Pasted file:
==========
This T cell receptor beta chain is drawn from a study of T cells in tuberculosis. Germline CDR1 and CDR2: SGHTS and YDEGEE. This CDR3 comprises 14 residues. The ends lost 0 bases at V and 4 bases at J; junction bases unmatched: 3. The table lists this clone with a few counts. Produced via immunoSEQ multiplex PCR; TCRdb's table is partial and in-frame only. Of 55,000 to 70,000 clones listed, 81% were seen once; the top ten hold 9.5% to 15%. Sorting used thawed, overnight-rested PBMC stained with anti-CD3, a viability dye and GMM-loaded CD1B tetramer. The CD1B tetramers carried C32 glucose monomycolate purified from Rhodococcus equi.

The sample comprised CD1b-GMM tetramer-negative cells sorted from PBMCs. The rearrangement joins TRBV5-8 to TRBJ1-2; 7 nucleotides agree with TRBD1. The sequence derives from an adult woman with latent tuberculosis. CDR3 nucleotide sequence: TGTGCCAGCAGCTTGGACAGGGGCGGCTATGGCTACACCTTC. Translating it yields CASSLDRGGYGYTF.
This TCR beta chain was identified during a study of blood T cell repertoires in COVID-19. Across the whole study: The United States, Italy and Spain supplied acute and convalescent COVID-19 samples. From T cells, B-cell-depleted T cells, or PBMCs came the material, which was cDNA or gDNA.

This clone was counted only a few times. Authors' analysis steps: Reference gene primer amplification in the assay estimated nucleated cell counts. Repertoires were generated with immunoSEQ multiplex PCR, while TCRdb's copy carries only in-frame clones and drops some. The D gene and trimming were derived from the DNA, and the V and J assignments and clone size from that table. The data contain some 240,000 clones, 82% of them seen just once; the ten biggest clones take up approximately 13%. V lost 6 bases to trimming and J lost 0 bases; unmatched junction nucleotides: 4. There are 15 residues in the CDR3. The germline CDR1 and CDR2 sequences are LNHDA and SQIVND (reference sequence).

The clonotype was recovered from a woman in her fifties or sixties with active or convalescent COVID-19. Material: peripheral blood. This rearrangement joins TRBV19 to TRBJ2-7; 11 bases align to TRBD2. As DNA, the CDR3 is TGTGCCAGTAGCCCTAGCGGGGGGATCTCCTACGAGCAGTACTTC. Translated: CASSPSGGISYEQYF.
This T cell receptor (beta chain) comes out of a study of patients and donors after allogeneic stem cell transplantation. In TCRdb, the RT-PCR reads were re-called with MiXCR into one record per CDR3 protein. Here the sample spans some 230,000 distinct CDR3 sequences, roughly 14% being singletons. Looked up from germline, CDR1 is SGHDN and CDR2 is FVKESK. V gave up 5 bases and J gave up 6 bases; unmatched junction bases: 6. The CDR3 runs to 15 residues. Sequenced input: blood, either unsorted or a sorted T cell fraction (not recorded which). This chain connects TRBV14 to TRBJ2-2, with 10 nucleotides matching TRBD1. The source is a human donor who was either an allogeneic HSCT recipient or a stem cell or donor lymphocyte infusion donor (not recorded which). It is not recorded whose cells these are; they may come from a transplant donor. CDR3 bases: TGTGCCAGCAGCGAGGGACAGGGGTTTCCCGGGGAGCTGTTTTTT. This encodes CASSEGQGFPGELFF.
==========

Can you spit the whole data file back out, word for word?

This T cell receptor beta chain is drawn from a study of T cells in tuberculosis. Germline CDR1 and CDR2: SGHTS and YDEGEE. This CDR3 comprises 14 residues. The ends lost 0 bases at V and 4 bases at J; junction bases unmatched: 3. The table lists this clone with a few counts. Produced via immunoSEQ multiplex PCR; TCRdb's table is partial and in-frame only. Of 55,000 to 70,000 clones listed, 81% were seen once; the top ten hold 9.5% to 15%. Sorting used thawed, overnight-rested PBMC stained with anti-CD3, a viability dye and GMM-loaded CD1B tetramer. The CD1B tetramers carried C32 glucose monomycolate purified from Rhodococcus equi.

The sample comprised CD1b-GMM tetramer-negative cells sorted from PBMCs. The rearrangement joins TRBV5-8 to TRBJ1-2; 7 nucleotides agree with TRBD1. The sequence derives from an adult woman with latent tuberculosis. CDR3 nucleotide sequence: TGTGCCAGCAGCTTGGACAGGGGCGGCTATGGCTACACCTTC. Translating it yields CASSLDRGGYGYTF.
This TCR beta chain was identified during a study of blood T cell repertoires in COVID-19. Across the whole study: The United States, Italy and Spain supplied acute and convalescent COVID-19 samples. From T cells, B-cell-depleted T cells, or PBMCs came the material, which was cDNA or gDNA.

This clone was counted only a few times. Authors' analysis steps: Reference gene primer amplification in the assay estimated nucleated cell counts. Repertoires were generated with immunoSEQ multiplex PCR, while TCRdb's copy carries only in-frame clones and drops some. The D gene and trimming were derived from the DNA, and the V and J assignments and clone size from that table. The data contain some 240,000 clones, 82% of them seen just once; the ten biggest clones take up approximately 13%. V lost 6 bases to trimming and J lost 0 bases; unmatched junction nucleotides: 4. There are 15 residues in the CDR3. The germline CDR1 and CDR2 sequences are LNHDA and SQIVND (reference sequence).

The clonotype was recovered from a woman in her fifties or sixties with active or convalescent COVID-19. Material: peripheral blood. This rearrangement joins TRBV19 to TRBJ2-7; 11 bases align to TRBD2. As DNA, the CDR3 is TGTGCCAGTAGCCCTAGCGGGGGGATCTCCTACGAGCAGTACTTC. Translated: CASSPSGGISYEQYF.
This T cell receptor (beta chain) comes out of a study of patients and donors after allogeneic stem cell transplantation. In TCRdb, the RT-PCR reads were re-called with MiXCR into one record per CDR3 protein. Here the sample spans some 230,000 distinct CDR3 sequences, roughly 14% being singletons. Looked up from germline, CDR1 is SGHDN and CDR2 is FVKESK. V gave up 5 bases and J gave up 6 bases; unmatched junction bases: 6. The CDR3 runs to 15 residues. Sequenced input: blood, either unsorted or a sorted T cell fraction (not recorded which). This chain connects TRBV14 to TRBJ2-2, with 10 nucleotides matching TRBD1. The source is a human donor who was either an allogeneic HSCT recipient or a stem cell or donor lymphocyte infusion donor (not recorded which). It is not recorded whose cells these are; they may come from a transplant donor. CDR3 bases: TGTGCCAGCAGCGAGGGACAGGGGTTTCCCGGGGAGCTGTTTTTT. This encodes CASSEGQGFPGELFF.